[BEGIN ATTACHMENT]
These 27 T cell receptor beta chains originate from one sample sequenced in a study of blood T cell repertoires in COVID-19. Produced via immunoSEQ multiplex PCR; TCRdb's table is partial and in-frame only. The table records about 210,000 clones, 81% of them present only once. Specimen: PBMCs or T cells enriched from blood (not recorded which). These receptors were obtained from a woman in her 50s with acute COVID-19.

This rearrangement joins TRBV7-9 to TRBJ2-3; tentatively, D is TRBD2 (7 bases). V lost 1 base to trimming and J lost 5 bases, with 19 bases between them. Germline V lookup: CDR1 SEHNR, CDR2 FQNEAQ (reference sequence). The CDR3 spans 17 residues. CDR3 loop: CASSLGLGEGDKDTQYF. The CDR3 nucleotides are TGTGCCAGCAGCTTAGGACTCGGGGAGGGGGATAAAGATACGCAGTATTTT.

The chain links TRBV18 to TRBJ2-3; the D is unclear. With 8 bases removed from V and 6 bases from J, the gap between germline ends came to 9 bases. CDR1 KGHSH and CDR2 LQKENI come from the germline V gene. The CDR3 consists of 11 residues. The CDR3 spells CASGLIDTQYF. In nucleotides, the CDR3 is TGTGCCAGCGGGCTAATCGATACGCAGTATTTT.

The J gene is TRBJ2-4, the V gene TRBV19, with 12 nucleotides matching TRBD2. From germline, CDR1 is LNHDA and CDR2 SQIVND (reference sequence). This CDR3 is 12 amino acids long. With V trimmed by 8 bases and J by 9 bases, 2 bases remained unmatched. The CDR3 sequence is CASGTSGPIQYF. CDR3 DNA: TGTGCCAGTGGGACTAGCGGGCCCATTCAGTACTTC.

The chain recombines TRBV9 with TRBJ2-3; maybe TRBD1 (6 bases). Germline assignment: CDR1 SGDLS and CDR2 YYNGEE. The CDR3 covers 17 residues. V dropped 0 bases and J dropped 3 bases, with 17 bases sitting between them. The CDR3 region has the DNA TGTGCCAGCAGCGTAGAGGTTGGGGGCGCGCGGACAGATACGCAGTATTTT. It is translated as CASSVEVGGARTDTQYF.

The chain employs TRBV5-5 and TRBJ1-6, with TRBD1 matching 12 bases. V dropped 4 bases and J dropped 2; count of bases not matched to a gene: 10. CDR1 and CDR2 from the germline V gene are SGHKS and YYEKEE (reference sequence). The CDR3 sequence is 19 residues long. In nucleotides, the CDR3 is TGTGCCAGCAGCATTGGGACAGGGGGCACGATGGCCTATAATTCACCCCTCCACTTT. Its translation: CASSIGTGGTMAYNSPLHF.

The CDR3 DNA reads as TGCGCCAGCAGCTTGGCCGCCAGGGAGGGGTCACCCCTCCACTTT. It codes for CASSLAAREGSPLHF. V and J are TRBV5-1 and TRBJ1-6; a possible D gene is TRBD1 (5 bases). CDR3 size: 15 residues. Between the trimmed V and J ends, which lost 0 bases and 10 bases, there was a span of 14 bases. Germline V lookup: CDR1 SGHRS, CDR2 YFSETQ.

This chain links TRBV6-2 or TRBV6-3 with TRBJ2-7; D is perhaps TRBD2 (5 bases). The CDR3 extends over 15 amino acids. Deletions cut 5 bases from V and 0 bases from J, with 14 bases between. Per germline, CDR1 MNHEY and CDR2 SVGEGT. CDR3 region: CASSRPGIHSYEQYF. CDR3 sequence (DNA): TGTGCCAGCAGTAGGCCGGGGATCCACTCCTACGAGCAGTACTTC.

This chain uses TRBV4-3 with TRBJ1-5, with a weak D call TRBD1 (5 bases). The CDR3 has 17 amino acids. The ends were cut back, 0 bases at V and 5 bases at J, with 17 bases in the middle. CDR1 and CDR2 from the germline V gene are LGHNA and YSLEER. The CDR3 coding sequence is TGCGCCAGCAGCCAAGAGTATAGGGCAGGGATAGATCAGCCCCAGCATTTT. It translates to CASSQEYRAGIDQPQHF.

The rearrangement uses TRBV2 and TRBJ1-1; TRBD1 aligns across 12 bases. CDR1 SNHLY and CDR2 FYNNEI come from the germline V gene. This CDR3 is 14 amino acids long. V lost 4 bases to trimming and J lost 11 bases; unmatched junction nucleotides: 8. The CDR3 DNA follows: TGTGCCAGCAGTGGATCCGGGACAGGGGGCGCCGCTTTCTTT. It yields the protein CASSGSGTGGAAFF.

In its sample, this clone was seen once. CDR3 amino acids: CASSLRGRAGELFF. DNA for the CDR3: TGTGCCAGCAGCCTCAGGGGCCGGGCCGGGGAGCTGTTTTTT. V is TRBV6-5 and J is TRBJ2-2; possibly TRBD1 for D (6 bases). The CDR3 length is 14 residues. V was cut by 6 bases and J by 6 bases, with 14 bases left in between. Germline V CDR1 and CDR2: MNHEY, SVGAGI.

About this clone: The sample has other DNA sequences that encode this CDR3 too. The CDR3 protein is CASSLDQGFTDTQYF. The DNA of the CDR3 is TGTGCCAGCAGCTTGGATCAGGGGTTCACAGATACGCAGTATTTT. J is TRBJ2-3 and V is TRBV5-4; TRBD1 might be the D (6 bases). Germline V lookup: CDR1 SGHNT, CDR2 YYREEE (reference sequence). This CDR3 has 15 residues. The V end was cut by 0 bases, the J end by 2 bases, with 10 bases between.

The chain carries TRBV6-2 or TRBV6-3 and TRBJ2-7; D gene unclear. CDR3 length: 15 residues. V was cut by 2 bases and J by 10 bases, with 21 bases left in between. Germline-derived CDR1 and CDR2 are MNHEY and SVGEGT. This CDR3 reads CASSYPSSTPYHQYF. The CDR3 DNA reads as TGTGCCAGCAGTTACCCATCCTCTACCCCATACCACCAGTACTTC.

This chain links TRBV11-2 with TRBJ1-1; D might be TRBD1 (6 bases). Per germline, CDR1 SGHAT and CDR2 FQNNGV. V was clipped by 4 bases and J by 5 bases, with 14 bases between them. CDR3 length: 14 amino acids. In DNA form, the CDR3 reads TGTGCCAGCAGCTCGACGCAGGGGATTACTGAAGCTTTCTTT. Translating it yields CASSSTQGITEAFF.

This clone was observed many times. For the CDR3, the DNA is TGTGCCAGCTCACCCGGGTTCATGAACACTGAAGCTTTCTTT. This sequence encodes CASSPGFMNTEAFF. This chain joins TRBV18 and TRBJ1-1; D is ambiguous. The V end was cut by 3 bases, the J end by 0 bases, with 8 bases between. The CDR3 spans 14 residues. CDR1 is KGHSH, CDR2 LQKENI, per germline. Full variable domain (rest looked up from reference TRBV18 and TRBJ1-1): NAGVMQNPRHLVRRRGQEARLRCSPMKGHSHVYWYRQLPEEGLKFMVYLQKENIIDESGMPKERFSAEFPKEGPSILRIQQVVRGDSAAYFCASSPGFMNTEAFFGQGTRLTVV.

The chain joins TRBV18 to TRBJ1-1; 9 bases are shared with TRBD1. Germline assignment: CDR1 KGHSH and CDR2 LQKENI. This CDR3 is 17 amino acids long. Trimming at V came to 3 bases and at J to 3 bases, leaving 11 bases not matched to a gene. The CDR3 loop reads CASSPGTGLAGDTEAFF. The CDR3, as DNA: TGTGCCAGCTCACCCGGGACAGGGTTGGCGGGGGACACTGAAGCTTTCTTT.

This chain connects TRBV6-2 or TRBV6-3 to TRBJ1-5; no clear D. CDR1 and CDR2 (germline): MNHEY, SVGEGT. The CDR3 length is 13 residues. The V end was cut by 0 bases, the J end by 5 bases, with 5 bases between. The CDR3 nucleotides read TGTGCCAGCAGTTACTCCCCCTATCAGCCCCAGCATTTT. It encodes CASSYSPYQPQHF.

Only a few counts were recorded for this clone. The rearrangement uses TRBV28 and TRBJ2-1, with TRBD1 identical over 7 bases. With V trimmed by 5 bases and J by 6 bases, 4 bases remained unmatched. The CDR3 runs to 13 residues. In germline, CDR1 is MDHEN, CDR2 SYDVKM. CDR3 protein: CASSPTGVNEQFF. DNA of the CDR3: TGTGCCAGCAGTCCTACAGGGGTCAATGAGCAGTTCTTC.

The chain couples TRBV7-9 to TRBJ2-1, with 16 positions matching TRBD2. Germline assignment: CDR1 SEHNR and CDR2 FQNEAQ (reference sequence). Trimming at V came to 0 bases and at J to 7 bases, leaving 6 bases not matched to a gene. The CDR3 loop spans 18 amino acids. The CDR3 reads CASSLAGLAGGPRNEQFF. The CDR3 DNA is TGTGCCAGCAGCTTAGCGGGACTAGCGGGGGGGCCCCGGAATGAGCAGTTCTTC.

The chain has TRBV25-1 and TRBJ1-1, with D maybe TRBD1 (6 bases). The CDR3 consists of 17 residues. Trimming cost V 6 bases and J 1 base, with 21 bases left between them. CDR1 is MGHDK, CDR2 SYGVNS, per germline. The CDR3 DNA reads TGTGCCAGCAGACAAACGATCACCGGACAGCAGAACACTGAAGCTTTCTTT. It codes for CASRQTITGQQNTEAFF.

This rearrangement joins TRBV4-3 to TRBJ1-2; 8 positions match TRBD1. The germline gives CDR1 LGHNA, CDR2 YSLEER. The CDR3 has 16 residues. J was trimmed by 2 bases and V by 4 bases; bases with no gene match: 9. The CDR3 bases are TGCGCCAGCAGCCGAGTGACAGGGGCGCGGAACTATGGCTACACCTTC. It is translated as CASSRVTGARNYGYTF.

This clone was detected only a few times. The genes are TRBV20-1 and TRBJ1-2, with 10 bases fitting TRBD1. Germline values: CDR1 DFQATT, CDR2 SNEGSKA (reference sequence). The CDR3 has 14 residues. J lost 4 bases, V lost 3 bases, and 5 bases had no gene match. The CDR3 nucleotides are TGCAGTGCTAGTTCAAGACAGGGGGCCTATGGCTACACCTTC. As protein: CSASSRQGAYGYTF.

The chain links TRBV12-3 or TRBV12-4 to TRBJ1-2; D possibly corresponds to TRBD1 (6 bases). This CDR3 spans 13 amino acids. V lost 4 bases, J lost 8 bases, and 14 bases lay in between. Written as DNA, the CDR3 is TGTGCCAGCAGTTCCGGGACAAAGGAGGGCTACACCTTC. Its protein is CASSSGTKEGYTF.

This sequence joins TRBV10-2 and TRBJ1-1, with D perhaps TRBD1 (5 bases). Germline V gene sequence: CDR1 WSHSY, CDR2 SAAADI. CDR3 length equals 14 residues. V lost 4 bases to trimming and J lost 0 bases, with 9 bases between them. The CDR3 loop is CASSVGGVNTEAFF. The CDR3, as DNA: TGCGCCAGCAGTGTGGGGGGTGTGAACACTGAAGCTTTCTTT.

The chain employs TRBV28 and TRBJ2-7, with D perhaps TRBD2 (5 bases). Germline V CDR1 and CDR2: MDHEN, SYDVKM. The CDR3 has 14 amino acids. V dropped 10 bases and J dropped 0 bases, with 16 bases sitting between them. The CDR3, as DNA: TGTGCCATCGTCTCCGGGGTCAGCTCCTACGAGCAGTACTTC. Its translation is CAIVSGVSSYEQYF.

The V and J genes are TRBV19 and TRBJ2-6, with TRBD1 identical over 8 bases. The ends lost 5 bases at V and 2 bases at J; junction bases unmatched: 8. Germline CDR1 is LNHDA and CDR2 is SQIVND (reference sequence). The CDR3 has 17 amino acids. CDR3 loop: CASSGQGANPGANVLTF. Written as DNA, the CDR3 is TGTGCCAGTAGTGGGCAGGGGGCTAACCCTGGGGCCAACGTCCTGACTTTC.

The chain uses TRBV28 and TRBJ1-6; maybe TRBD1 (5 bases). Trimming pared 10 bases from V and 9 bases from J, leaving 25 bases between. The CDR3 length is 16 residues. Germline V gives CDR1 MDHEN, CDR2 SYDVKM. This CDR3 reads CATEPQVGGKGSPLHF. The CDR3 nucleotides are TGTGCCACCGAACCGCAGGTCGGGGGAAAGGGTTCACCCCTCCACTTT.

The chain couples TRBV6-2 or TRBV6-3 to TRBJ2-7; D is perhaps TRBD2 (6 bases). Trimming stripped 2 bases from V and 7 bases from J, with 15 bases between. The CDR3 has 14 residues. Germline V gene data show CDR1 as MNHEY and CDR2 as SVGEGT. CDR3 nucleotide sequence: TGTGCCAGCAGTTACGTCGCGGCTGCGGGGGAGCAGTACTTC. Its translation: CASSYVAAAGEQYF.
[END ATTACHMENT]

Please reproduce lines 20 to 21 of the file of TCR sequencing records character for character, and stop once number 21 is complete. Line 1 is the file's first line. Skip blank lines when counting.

The chain has TRBV25-1 and TRBJ1-1, with D maybe TRBD1 (6 bases). The CDR3 consists of 17 residues. Trimming cost V 6 bases and J 1 base, with 21 bases left between them. CDR1 is MGHDK, CDR2 SYGVNS, per germline. The CDR3 DNA reads TGTGCCAGCAGACAAACGATCACCGGACAGCAGAACACTGAAGCTTTCTTT. It codes for CASRQTITGQQNTEAFF.

This rearrangement joins TRBV4-3 to TRBJ1-2; 8 positions match TRBD1. The germline gives CDR1 LGHNA, CDR2 YSLEER. The CDR3 has 16 residues. J was trimmed by 2 bases and V by 4 bases; bases with no gene match: 9. The CDR3 bases are TGCGCCAGCAGCCGAGTGACAGGGGCGCGGAACTATGGCTACACCTTC. It is translated as CASSRVTGARNYGYTF.